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Stanford’s shape-shifting ‘balloon animal’ robot could one day explore space

Stanford engineers develop crawling and transforming soft robot

The cool thing about balloon animals is that, using the same basic inflatable building blocks, a skilled person can create just about anything you could ask for. That same methodology is what’s at the heart of a recent Stanford University and University of California, Santa Barbara, soft robotics project. Described by its creators as a “large-scale isoperimetric soft robot,” it’s a human-scale robot created from a series of identical robot roller modules that are mounted onto inflatable fabric tubes. Just like the balloon animals you remember, this leads to some impressive shape-shifting inventiveness.

“When you make a balloon animal, you start with a long straight tube and add joints in it by twisting the balloon,” Zack Michael Hammond, a researcher on the project, told Digital Trends. “You can then fold up the balloon at these joints to form shapes like a dog or a hat. That’s exactly how this robot works. A collective of simple robots creates a number of pinch points in the tube allowing the tube to fold into a 3D structure. These robots can then drive along the tube to move these pinch points, which causes the shape of the structure to change.”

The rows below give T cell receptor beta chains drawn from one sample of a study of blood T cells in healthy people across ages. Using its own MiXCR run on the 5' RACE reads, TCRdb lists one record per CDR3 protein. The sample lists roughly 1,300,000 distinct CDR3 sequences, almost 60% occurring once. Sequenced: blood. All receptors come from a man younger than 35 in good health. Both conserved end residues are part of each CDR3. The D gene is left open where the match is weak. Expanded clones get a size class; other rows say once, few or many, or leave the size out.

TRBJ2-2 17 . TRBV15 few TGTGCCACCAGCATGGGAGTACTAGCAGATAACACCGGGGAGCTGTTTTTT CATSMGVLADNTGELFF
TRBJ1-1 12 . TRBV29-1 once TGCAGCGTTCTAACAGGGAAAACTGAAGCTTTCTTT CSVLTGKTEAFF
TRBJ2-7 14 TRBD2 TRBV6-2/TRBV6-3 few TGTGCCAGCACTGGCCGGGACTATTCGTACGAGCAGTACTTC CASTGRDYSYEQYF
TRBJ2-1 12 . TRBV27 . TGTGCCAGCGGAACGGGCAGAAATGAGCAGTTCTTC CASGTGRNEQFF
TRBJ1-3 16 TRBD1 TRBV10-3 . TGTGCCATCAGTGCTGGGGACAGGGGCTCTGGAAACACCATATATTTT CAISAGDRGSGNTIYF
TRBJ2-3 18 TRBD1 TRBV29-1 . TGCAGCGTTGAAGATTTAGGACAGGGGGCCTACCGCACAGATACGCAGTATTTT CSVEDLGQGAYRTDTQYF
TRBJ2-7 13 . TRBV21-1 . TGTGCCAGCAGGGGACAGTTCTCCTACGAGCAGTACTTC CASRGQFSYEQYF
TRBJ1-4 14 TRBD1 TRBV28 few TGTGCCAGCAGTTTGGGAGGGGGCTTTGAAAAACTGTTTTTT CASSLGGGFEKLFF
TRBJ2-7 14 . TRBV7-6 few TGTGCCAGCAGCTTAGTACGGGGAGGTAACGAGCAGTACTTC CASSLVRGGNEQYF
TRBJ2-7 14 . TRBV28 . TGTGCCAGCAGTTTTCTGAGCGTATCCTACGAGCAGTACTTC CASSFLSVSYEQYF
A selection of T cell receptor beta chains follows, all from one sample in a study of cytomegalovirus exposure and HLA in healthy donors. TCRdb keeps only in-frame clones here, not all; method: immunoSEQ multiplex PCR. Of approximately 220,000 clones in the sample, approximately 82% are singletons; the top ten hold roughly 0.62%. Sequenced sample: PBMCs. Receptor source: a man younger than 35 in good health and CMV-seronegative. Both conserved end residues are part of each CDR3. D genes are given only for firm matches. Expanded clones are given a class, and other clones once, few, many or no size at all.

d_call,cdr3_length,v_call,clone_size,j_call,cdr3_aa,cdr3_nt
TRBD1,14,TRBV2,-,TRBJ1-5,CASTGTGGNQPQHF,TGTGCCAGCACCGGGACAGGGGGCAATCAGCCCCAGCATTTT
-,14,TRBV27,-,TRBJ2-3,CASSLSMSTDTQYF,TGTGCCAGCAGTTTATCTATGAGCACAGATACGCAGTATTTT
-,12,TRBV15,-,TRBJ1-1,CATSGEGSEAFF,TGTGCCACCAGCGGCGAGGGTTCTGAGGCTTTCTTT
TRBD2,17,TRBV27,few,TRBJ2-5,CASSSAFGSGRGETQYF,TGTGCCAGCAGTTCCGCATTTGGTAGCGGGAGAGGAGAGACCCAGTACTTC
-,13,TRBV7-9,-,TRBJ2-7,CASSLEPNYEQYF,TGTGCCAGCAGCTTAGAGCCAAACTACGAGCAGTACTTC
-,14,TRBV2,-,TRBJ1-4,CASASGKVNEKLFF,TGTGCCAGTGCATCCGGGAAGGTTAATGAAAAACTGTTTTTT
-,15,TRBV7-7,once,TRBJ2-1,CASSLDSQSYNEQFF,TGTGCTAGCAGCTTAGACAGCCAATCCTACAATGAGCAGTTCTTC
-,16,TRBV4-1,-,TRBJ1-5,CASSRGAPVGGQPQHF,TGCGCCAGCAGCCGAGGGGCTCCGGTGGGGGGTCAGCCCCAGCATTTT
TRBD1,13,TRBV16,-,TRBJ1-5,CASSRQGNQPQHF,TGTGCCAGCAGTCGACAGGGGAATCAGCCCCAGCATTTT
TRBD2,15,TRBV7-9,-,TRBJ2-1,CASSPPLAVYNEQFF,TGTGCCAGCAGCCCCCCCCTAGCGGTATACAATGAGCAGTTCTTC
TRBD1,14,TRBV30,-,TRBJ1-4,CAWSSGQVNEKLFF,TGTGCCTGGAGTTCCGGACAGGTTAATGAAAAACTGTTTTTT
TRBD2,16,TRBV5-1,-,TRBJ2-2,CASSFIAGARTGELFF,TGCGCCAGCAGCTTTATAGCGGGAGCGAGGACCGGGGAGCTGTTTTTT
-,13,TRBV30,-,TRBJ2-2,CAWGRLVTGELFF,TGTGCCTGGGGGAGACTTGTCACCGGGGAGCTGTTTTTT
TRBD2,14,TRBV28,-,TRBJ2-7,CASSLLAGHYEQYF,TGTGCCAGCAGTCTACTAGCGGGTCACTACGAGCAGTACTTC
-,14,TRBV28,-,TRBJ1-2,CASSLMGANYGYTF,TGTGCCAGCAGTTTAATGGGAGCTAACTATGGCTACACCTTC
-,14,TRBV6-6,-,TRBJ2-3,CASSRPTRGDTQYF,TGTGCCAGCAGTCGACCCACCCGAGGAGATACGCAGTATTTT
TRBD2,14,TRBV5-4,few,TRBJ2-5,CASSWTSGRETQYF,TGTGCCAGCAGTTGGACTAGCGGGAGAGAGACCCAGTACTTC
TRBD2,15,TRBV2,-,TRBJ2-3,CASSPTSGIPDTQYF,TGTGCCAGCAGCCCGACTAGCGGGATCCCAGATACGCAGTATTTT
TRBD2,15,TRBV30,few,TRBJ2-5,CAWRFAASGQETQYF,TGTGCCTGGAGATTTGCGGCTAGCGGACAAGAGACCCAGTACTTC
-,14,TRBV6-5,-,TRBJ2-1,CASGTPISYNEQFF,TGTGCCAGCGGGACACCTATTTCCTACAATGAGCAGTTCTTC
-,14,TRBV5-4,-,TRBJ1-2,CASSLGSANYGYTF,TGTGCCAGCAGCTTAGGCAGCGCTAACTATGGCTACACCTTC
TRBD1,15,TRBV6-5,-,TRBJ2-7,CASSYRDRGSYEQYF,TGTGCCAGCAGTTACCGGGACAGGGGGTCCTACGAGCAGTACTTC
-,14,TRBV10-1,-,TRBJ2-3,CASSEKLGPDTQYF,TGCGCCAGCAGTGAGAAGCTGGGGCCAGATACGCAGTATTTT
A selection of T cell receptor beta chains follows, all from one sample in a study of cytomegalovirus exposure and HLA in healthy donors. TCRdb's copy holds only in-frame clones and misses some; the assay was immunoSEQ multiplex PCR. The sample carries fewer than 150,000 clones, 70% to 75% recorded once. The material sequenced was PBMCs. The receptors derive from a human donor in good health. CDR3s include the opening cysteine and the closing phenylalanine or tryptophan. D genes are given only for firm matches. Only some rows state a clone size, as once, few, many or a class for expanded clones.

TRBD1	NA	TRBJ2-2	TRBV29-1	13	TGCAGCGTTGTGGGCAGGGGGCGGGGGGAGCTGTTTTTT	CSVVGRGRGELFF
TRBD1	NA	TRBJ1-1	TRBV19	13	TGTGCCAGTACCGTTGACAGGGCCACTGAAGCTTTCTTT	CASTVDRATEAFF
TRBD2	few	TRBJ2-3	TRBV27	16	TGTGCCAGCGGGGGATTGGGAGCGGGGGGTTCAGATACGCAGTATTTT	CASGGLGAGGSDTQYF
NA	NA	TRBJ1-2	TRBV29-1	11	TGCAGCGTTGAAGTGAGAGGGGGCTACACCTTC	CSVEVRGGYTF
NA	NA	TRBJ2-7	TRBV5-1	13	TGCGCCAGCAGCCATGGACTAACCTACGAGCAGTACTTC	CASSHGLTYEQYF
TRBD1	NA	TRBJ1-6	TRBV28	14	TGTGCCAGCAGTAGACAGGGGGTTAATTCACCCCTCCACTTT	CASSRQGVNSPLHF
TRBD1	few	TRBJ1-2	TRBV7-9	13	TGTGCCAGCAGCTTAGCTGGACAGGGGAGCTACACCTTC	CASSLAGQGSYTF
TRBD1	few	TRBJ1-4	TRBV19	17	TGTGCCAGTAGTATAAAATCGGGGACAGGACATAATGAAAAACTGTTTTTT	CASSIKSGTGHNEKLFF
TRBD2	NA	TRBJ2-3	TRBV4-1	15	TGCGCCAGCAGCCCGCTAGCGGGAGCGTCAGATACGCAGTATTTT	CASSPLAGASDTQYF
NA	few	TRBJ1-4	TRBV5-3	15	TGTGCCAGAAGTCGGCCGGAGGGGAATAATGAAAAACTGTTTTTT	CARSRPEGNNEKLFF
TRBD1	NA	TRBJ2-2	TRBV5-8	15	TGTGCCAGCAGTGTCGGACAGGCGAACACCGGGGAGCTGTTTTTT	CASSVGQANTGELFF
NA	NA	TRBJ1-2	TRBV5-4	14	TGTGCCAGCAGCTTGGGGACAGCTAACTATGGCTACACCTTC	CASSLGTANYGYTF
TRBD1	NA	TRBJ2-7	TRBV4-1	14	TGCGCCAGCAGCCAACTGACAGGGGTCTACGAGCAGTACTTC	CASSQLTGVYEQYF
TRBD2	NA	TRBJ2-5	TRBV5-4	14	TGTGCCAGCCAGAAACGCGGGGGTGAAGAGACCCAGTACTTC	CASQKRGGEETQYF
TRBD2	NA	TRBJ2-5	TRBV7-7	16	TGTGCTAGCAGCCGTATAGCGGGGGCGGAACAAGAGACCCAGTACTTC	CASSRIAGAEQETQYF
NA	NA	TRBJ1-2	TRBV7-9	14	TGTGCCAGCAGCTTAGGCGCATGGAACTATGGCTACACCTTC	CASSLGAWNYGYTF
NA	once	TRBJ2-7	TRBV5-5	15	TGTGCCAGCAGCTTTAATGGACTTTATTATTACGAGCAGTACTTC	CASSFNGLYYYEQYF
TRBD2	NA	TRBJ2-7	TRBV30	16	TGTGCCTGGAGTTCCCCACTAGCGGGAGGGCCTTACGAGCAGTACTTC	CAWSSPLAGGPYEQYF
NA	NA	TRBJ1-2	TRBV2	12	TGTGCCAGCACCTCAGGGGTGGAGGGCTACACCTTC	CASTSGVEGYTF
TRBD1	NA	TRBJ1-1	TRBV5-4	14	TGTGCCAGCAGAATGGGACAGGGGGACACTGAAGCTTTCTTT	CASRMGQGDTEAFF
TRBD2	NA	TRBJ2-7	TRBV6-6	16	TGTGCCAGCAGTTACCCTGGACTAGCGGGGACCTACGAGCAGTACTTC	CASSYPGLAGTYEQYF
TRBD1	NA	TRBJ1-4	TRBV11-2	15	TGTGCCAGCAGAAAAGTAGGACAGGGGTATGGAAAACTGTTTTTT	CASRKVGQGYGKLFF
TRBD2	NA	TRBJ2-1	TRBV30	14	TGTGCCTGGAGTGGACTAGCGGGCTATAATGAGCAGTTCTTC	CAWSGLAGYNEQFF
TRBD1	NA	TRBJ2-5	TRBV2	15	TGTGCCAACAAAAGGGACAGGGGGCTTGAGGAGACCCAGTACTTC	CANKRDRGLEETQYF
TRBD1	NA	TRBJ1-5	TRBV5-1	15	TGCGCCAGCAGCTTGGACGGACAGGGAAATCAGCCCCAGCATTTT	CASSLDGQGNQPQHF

The robot has a truss structure, meaning that it’s assembled with beams, usually in triangular units, like the Eiffel Tower. This is what gives it its ability to change shape where required. By connecting the sub-unit robots together in different ways, or by adding additional ones, the researchers can create a variety of structures with different topologies, each suited for a particular task.

Stanford soft robotics 1
Stanford University

Because it is a soft robot, it is inherently more human-safe, as well as being more tolerant to traveling on uncertain terrain. Unlike many soft robots, it can work without physical connection to an external source of energy. This is a difficult and necessary hurdle for many soft robotic technologies.

“One potential application that we are excited about is using this type of robot for space exploration,” Nathan Scot Usevitch, another researcher on the project, told Digital Trends. “Most of the robot structure is just inflated fabric tubing, so it could deflate and pack into a very small volume for transport. Once it arrived on another planet or moon it could inflate, and then begin exploring without a tether. It could use its large shape-changing ability to travel over varied terrain, getting long and skinny to squeeze through gaps, or stretching out to brace against the walls as it climbs.”

A paper describing the robot was recently published in the journal Science Robotics.

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Luke Dormehl
I'm a UK-based tech writer covering Cool Tech at Digital Trends. I've also written for Fast Company, Wired, the Guardian…
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